Hurricane Ian has left an indelible mark on Florida and the Eastern coast. Horrific destruction runs as far as the eye can see down there. Even for those lucky to have been out of the storm’s path, it leads to an important question:
What would happen to my business if disaster struck?
The answer is: You would be OK if you had an effective business continuity strategy. Perhaps you have one. If you do, you must know that it’s effective.
According to Ready.gov, an official website of the U.S. Department of Homeland Security, an effective business continuity strategy has four steps.
- Undergo a business impact analysis to identify time-sensitive or vital business functions and processes and the resources that support them. This includes:
- Developing a questionnaire
- Conducting a workshop to teach business function and process managers how to complete the business impact analysis
- Receiving and reviewing the completed questionnaire forms
- Conduct follow-up interviews to make sure the information you received is valid. This will also help you fill in any information gaps.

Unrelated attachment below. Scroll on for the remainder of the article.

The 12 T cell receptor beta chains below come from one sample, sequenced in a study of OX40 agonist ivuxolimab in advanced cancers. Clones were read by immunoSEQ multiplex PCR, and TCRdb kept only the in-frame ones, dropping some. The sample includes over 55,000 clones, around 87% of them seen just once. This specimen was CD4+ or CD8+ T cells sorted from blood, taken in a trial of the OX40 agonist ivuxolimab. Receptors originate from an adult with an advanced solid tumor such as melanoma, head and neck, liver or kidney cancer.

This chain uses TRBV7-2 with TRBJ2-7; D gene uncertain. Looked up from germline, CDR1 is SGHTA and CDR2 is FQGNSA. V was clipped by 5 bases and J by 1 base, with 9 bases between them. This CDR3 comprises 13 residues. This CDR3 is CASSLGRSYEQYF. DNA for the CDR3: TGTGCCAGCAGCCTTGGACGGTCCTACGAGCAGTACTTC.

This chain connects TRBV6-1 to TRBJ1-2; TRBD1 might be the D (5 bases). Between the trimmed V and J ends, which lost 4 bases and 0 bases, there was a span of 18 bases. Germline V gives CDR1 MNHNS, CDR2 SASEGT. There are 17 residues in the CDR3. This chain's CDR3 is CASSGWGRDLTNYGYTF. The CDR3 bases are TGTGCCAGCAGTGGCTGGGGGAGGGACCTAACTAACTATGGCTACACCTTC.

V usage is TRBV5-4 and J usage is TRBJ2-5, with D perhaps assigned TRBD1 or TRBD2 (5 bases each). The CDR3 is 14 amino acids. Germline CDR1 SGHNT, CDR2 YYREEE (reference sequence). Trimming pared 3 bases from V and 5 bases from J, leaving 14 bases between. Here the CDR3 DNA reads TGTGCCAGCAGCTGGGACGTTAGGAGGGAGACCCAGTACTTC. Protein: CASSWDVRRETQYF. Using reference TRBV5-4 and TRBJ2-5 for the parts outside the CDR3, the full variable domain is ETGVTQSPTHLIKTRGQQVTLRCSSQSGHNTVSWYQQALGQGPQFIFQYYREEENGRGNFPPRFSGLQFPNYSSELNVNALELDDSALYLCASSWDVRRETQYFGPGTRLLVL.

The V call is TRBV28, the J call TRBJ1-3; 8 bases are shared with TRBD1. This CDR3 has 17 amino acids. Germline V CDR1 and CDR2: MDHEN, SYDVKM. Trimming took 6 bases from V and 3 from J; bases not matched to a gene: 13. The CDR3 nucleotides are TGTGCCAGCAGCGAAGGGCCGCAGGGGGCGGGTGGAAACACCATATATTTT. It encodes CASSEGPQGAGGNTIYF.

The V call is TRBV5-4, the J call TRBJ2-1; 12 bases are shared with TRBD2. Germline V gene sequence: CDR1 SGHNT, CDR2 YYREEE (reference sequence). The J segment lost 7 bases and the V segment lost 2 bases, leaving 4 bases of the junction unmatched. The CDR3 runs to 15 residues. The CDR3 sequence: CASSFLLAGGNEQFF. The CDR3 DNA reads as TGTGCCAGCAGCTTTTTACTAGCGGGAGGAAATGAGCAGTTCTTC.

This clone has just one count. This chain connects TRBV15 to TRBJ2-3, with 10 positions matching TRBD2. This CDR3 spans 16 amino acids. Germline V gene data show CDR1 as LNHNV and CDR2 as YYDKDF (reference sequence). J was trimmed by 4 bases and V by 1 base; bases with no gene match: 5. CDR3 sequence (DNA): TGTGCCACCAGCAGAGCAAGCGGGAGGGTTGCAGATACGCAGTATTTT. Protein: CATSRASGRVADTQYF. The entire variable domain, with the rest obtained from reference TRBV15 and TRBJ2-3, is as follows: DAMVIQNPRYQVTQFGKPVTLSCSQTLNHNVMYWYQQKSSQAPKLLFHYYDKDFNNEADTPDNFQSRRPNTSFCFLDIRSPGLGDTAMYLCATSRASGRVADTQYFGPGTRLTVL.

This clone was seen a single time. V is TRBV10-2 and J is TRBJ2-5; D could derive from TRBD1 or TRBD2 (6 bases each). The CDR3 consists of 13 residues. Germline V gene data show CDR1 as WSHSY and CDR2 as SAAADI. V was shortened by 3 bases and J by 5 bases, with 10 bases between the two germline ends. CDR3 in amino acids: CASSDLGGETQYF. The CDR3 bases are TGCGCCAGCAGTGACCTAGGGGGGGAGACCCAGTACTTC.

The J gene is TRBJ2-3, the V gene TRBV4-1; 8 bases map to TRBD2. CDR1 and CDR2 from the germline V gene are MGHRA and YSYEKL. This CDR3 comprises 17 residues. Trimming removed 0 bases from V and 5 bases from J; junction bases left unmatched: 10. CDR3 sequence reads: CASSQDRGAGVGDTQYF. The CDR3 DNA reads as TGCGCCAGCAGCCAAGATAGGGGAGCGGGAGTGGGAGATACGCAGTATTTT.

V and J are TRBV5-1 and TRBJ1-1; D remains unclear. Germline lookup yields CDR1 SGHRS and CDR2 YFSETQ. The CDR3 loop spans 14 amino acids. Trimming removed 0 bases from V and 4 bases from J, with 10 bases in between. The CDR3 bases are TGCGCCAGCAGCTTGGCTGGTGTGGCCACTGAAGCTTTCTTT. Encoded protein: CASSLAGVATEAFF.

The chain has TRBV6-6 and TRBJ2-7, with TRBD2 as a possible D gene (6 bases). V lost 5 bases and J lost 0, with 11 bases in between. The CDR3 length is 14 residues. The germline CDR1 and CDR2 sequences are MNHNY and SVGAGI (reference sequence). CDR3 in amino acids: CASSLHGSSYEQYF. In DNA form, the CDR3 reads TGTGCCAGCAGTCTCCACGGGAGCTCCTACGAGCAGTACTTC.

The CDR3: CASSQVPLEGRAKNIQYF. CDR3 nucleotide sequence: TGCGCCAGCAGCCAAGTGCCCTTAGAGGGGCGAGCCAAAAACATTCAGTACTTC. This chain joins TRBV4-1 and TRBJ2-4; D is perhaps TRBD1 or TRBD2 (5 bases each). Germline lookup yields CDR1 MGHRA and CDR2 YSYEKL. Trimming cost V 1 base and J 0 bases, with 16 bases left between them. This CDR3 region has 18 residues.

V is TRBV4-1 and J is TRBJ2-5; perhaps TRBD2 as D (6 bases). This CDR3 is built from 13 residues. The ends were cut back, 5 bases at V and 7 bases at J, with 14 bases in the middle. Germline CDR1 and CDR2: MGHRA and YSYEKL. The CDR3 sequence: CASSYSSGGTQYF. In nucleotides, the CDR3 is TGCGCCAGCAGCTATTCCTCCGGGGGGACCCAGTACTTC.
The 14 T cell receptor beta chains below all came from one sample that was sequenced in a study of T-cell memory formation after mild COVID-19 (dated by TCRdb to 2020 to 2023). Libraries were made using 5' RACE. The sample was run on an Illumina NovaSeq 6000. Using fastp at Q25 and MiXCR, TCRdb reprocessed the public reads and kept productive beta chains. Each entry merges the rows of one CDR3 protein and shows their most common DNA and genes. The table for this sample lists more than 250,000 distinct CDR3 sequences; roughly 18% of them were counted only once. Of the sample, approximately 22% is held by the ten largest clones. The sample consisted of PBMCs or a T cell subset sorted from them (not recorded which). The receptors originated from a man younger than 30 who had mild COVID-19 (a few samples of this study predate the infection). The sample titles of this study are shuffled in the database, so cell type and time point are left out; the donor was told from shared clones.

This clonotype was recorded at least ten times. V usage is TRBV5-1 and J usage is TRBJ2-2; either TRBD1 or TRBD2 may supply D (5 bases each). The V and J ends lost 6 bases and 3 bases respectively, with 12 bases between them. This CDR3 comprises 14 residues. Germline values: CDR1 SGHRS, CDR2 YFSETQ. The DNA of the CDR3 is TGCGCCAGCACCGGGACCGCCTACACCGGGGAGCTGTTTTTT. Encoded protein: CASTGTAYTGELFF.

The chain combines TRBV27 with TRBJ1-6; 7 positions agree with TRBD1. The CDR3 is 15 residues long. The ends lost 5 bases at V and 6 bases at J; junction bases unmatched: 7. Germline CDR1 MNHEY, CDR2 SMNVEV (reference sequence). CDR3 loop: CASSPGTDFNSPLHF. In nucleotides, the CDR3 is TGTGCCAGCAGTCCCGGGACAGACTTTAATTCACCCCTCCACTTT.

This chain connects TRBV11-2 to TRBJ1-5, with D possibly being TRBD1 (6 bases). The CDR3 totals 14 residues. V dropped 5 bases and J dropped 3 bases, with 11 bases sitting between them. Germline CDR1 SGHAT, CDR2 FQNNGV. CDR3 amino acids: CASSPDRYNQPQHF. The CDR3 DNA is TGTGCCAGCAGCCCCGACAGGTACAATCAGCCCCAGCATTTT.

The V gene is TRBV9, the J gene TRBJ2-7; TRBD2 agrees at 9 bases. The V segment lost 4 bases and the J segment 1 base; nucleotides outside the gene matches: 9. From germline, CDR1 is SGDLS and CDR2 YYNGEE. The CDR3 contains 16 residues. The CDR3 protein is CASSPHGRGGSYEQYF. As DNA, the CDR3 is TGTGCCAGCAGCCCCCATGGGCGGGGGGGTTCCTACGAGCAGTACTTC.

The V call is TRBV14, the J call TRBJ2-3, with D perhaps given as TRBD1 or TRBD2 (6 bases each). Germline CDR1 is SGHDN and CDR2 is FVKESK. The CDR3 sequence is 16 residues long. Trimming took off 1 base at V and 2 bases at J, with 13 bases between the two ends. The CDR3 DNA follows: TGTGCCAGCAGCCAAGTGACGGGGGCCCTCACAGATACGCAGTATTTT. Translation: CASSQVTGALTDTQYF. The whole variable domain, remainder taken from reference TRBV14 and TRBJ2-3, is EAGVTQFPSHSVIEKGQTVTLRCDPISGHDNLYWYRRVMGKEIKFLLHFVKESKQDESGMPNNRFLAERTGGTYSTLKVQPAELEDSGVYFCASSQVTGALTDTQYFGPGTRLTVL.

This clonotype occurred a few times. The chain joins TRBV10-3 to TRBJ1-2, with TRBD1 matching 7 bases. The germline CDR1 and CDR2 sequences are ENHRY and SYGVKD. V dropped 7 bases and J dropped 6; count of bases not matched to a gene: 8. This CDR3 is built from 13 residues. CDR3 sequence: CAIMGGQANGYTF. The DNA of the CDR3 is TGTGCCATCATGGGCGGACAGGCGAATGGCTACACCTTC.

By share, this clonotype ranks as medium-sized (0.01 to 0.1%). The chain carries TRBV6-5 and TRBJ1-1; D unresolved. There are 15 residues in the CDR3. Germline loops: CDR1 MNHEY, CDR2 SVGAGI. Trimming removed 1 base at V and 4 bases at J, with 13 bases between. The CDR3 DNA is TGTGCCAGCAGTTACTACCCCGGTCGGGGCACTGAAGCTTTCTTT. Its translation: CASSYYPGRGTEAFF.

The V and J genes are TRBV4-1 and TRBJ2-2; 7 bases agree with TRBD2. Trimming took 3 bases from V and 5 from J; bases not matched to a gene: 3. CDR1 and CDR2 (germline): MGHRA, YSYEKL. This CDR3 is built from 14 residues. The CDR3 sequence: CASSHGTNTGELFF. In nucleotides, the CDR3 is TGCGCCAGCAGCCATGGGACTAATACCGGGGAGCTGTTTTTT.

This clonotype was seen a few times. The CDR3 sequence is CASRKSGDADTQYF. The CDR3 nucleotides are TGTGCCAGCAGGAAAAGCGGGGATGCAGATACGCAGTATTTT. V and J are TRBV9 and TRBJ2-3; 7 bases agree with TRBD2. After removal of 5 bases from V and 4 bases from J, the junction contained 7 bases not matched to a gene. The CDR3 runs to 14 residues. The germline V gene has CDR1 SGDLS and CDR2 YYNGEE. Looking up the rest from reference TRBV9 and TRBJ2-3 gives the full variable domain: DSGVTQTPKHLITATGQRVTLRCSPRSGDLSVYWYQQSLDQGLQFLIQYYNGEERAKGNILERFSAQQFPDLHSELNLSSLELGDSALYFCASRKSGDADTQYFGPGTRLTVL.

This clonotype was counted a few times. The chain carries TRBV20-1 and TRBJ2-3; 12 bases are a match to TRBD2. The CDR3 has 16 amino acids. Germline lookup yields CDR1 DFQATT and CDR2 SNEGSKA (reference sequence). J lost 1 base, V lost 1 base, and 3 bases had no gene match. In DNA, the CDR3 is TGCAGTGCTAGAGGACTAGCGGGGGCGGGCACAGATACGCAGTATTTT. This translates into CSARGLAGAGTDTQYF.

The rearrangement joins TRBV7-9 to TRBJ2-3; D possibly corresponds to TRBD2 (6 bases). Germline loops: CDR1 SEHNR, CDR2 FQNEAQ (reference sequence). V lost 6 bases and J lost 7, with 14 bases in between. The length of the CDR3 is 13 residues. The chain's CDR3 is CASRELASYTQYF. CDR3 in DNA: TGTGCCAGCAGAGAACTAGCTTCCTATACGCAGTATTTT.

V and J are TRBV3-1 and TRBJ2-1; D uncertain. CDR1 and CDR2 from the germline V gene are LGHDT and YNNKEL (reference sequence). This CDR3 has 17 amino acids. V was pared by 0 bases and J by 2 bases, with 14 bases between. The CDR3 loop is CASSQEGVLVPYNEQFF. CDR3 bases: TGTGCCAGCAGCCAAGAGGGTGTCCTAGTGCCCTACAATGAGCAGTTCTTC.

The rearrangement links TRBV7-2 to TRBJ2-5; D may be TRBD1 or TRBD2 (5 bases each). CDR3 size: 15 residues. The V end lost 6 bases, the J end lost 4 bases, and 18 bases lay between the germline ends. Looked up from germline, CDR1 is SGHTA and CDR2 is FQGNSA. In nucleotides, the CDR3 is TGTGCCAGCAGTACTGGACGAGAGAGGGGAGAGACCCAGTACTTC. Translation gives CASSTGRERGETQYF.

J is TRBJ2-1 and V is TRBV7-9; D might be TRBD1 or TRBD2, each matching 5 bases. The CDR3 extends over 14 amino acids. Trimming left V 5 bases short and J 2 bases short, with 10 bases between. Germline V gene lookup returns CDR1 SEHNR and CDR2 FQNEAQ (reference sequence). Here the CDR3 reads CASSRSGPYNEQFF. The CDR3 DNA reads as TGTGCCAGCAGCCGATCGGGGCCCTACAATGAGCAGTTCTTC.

- Identify, document, and implement after your business impact analysis to recover crucial business functions and processes. This includes:
- Identifying and documenting resource requirements based on the business impact analysis
- Finding any gaps between recovery requirements and what you’re currently capable of
- Exploring recovery strategy options
- Selecting strategies from those options with management approval
- Implementing it
- Assemble a business continuity team and create a business continuity plan to manage the disruption. This includes:
- Developing a plan framework
- Organizing recovery teams
- Developing plans for relocation
- Writing out your business continuity and IT disaster recovery procedures
- Make sure you note the manual workarounds
- Once the plan is assembled, validate it and then gain management approval
- Conduct training for the business continuity team, testing, and exercises to evaluate recovery strategies and the plan. This includes:
- Developing the testing and exercise, and maintenance requirements
- Conducting training for the business continuity team
- Kicking off orientation exercises
- Conducting testing and then documenting the results
- Updating your business continuity plan with what you’ve learned after the testing and exercises
If current events remind us of anything, disaster can strike at any point in time. While you may not have to worry about the impacts of deadly Hurricane Ian, you never know what’s around the bend.
Be sure to have an effective business continuity strategy ready to go. It’s much better to have one and not need it than vice versa.